Battle of Asal Uttar – The Largest Tank Battle Since World War II

The battle of Asal Uttar was one of the largest tank battles in history which eventually paved the way for Pakistan’s decisive defeat in the Indo-Pakistan war of 1965. More than 100 Pakistani tanks were destroyed or captured by the Indians who also took a large number of Pakistani officers and men as prisoners of war

By Neeraj Mahajan

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Fifty-seven years ago the battle of Asal Uttar fought in the Khem Karan sector of Punjab in the month of September 1965 is often compared to the Battle of Kursk in the Second World War. The battle witnessed one of the largest tank battles in history which eventually paved the way for Pakistan’s decisive defeat in the Indo-Pakistan war of 1965.

The battle started with an offensive by the 1 Armoured Division and 11th Infantry Division of the Pakistan army equipped with brand new, state-of-the-art M-47 and M-48 Patton tanks in the Khem Karan sector about five km from the International border.

In comparison, the Indian troops with their outdated American M4 Sherman tanks, French AMX-13 light tanks and British Centurion Tanks stood no chance against the formidable Patton tanks known for their better speed and armour protection. The Indian World War II vintage Centurion Mk VII main battle tanks were no match against the Patton tanks in terms of firepower, range and mobility.

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The 46-Ton Patton Tanks named after General George S. Patton Jr., commander of the U.S. Third Army during World War II and one of the earliest advocates of the use of tanks in battle were virtually invincible with their sophisticated fire control systems and 90 mm main guns which were much better than the 75mm main guns of the Indian tanks.

The odds were heavily in favour of the advancing Pakistanis who had moved in with an Armoured Division tank strength of 300 tanks as compared to about 135 tanks deployed by three Indian regiments with 45 tanks each.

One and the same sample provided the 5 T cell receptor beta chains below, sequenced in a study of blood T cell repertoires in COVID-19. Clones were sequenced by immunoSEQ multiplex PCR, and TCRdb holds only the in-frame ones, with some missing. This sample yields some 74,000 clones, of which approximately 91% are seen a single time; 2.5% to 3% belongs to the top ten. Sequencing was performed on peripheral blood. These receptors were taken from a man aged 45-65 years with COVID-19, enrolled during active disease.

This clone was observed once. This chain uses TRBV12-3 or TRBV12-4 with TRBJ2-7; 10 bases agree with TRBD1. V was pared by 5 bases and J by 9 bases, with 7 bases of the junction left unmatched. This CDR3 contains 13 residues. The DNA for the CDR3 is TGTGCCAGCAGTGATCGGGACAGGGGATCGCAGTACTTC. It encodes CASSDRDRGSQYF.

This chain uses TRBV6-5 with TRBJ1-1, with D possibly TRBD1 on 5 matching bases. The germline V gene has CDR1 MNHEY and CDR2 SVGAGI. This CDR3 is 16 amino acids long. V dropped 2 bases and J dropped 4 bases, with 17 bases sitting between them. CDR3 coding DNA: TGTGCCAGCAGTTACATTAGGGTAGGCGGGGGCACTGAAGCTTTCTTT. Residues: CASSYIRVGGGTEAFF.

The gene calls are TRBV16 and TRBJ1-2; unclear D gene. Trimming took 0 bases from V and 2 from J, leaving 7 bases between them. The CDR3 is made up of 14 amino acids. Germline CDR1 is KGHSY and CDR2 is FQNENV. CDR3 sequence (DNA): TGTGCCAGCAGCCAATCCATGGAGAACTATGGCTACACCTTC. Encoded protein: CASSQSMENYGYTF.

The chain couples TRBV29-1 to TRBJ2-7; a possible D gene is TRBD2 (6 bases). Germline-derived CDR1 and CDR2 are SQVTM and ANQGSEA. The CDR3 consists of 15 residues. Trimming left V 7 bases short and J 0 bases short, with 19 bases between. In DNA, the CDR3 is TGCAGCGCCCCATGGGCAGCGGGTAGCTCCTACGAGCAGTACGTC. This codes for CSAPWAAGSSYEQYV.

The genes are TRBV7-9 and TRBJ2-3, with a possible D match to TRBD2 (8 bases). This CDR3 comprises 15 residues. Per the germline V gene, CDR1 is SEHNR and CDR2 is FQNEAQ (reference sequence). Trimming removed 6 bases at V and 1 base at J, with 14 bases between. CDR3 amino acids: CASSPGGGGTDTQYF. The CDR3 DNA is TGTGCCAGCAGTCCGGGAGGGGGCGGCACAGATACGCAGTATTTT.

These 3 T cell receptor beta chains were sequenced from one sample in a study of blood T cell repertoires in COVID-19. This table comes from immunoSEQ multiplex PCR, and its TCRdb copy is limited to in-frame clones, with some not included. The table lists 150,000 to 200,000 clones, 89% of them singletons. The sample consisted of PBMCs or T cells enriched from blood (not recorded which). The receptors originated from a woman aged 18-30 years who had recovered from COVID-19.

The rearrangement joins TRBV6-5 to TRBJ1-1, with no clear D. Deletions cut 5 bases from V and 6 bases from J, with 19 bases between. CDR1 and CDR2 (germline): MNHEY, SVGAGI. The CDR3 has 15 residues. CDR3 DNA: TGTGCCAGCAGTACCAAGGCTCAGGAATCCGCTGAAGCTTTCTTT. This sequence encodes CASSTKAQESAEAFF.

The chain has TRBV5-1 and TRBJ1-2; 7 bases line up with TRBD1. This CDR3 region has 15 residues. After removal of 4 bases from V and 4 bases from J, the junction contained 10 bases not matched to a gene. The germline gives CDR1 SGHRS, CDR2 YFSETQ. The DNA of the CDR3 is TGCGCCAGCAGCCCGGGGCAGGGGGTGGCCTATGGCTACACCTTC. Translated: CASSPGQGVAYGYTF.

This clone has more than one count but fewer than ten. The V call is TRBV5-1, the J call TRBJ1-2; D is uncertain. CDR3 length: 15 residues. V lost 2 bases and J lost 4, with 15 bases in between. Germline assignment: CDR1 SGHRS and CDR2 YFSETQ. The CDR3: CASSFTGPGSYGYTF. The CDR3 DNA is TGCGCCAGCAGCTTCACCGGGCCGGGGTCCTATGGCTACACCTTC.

Pakistan’s aim behind the attack was to capture strategically important Indian cities of Amritsar, Harike, Raya and Beas and cut off the road links between Punjab and the rest of the country by securing the bridge over the River Beas.

Pakistan’s aim was to capture important Indian cities and cut off Punjab and the rest of the country. It would have been suicidal to confront the enemy face to face. So Maj. Gen. Gurbaksh Singh, GOC, ordered his troops to fall back and live to fight another day

It was a really grim state of affairs and would have been suicidal to confront the enemy face to face. Considering the gravity of the situation, Maj. Gen. Gurbaksh Singh, GOC, 4th Mountain Division ordered his troops to fall back and ‘trap’ the advancing Pakistani tanks in a horseshoe-shaped defensive position.

In keeping with the age-old maxim – live to fight another day the Indian troops tactically withdrew and flooded the sugar cane fields in the night.

The next morning, the so-called formidable M47 and M48 Patton tanks of the Pakistani 1st Armoured Division, literally walked into the trap and bogged down in the muddy slush — many of them could not move.

It was now up to the Indian soldiers to aim and shoot down the Pakistanis many of whom fled leaving their fully functional tanks behind. Almost 100 Pakistani tanks- mostly Pattons, Shermans and Chaffees, were destroyed or captured by the Indians who lost only 10 tanks in the battle.